Theme: Focus


I get tired and bogged down by the daily chores in my home. The laundry, dishes, groceries, and meals. A constant song of "I want," "I need" "Help me," "Mommy please." In the business of it all, I lose focus of my role as a mom beyond those tasks, and my heart begins to look in other places.

I start to dream about big things outside my home. Maybe writing, maybe a part-time job now that all girls are in school, or maybe a place where I can give myself to and feel useful. In no time, I lose focus, and my enjoyment in life seems to come not from my role as a mom, but by the accomplishments I gain. How many published articles, how many people attend my Zumba class, or how well our ministries at the church are going.

But at the end of my day, when I look at the things that really matter in life, and when I put my priorities into place, nothing is more important than my children. No writing contract, no part-time adventure, and not the success of a children;s ministry. Because at the end of the day, if I have sacrificed my children in order to gain the world, I have lost the most precious treasures entrusted to me.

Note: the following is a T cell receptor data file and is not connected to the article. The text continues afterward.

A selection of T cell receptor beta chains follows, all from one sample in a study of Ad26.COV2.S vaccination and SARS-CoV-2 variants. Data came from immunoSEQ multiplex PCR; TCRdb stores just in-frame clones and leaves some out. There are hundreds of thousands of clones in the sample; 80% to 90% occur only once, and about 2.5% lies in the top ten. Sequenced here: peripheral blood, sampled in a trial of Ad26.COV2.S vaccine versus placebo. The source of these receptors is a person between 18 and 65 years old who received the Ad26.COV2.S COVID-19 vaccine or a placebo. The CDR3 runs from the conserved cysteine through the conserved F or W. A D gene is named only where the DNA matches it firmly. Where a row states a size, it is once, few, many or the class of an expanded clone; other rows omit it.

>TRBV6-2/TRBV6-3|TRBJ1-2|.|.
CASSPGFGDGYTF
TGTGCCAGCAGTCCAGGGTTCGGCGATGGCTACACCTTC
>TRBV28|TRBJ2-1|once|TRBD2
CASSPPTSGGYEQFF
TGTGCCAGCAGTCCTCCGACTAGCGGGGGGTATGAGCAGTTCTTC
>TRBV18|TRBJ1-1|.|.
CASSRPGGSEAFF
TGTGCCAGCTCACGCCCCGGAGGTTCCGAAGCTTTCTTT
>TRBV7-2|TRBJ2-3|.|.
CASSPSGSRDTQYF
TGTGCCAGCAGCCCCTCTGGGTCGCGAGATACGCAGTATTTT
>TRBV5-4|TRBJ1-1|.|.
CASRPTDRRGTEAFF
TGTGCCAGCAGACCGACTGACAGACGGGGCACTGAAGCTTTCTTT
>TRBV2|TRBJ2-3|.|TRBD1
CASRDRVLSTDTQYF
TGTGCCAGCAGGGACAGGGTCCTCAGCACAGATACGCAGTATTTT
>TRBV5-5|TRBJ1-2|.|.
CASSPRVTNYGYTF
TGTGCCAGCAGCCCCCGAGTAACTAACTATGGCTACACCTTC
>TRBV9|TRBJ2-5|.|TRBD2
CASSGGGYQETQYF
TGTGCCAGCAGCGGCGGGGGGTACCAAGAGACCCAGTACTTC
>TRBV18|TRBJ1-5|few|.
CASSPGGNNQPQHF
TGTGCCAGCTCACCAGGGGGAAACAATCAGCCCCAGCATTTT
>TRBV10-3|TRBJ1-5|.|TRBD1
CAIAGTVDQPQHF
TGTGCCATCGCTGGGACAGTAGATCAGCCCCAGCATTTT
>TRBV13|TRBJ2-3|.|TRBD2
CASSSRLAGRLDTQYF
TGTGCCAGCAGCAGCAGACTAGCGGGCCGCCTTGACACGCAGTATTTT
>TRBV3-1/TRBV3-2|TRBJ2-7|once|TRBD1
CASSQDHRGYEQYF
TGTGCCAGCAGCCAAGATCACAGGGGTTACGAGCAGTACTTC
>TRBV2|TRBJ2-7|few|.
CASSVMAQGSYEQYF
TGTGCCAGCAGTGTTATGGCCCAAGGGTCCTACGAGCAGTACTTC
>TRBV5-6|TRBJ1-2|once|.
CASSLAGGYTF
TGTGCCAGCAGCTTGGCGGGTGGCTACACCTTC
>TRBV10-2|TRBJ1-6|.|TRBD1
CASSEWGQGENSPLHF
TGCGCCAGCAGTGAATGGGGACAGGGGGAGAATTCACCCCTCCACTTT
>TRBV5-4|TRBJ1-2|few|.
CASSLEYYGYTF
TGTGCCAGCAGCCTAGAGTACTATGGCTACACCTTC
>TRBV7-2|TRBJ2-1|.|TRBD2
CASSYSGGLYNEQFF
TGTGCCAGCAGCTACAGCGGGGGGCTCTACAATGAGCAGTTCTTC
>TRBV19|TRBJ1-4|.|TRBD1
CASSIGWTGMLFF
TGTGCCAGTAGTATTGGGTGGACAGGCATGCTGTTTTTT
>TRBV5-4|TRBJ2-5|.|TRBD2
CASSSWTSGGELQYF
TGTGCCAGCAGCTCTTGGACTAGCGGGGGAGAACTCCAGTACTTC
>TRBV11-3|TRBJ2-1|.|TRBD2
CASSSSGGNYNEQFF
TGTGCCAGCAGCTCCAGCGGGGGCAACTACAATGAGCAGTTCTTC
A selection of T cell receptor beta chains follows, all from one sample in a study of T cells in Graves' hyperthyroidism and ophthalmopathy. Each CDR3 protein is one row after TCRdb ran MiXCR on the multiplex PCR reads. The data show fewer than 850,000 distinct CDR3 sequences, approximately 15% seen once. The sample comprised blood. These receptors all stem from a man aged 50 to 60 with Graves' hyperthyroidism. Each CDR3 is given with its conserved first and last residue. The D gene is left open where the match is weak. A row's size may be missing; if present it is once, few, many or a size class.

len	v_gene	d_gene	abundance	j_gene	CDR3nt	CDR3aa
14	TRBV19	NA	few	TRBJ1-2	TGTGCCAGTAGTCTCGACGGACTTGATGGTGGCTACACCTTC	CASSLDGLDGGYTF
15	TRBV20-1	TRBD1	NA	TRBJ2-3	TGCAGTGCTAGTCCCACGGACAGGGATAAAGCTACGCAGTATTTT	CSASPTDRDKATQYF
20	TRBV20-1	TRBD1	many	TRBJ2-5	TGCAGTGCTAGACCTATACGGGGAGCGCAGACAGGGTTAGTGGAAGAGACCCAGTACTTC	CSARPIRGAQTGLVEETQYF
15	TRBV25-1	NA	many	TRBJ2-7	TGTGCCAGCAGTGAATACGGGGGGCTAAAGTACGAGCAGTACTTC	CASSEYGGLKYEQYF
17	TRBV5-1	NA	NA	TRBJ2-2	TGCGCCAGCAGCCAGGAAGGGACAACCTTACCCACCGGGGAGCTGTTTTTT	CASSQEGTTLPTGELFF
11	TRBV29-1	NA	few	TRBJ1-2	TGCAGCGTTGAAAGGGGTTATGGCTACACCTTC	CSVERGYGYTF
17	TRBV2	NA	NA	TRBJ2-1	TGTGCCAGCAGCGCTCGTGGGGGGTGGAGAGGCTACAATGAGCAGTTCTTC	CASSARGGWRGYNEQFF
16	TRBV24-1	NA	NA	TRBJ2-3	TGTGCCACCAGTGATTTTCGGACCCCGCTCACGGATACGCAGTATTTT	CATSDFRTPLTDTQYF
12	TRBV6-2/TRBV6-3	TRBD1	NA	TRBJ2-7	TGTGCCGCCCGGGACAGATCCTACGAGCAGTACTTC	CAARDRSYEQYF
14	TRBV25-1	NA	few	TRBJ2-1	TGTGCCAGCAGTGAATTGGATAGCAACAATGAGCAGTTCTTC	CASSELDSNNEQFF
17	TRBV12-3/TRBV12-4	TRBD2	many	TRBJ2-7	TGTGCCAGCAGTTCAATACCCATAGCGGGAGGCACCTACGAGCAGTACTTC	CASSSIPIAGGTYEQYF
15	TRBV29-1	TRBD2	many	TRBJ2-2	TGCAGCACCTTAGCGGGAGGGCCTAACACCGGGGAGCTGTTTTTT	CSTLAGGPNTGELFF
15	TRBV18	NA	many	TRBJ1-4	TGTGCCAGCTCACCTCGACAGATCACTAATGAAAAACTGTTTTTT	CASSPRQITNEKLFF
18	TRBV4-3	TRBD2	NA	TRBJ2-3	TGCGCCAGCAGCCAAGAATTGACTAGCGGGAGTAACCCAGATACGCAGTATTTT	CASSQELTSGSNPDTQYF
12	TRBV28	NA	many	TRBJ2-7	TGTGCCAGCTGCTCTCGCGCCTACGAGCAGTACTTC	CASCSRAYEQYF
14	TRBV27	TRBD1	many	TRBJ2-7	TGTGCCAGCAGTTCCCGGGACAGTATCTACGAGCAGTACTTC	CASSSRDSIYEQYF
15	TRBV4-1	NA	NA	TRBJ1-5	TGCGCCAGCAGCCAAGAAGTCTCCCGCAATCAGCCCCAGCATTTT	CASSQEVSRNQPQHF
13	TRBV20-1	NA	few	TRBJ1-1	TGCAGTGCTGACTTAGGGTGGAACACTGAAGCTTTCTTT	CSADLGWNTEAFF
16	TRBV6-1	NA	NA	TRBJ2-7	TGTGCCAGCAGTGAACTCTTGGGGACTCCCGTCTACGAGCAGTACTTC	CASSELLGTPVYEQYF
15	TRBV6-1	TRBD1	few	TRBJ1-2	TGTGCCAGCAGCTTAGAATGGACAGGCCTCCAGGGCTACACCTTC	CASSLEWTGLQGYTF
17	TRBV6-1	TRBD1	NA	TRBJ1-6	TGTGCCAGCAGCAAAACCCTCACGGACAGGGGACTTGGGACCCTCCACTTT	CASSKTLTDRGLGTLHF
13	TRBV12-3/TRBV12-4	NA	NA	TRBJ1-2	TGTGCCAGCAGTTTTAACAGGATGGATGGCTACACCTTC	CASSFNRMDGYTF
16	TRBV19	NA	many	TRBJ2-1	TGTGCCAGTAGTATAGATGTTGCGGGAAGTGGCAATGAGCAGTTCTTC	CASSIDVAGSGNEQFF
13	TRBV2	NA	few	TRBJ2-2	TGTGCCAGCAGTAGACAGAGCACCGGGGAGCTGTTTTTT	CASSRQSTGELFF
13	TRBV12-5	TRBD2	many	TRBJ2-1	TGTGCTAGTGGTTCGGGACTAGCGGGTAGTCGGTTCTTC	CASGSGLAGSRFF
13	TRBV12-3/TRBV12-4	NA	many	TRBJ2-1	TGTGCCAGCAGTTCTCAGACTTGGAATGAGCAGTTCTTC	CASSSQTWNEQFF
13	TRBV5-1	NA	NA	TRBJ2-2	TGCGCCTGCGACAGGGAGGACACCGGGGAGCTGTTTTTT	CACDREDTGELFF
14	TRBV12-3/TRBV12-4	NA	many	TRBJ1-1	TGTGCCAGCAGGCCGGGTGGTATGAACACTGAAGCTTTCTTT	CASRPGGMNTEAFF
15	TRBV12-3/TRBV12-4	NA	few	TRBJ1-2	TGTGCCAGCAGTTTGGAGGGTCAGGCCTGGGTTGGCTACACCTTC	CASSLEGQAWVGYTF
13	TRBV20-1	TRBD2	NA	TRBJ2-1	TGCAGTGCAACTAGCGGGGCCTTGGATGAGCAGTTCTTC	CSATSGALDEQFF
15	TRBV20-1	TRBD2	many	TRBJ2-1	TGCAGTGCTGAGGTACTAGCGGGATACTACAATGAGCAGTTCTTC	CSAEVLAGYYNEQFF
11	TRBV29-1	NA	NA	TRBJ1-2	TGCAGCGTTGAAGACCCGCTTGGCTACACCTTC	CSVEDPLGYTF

I would do anything for my children. No sacrifice is too big. Yet I often sacrifice them by giving my time, energy, and affections to my other pursuits. And so today I am reminded of what my husband once said, "You don't want to sacrifice your children on the altar of success."

My girls bring me great joy. I cherish them and delight in them. They give me life, they fill my heart and soul. They are my treasures, and it is my greatest desire to love them well, and be always present and available in their lives.

Parents, let's keep our focus, let's love our children well. Let's not sacrifice them on the altar of success, it isn't worth it.


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An Orphan's Bond of Friendship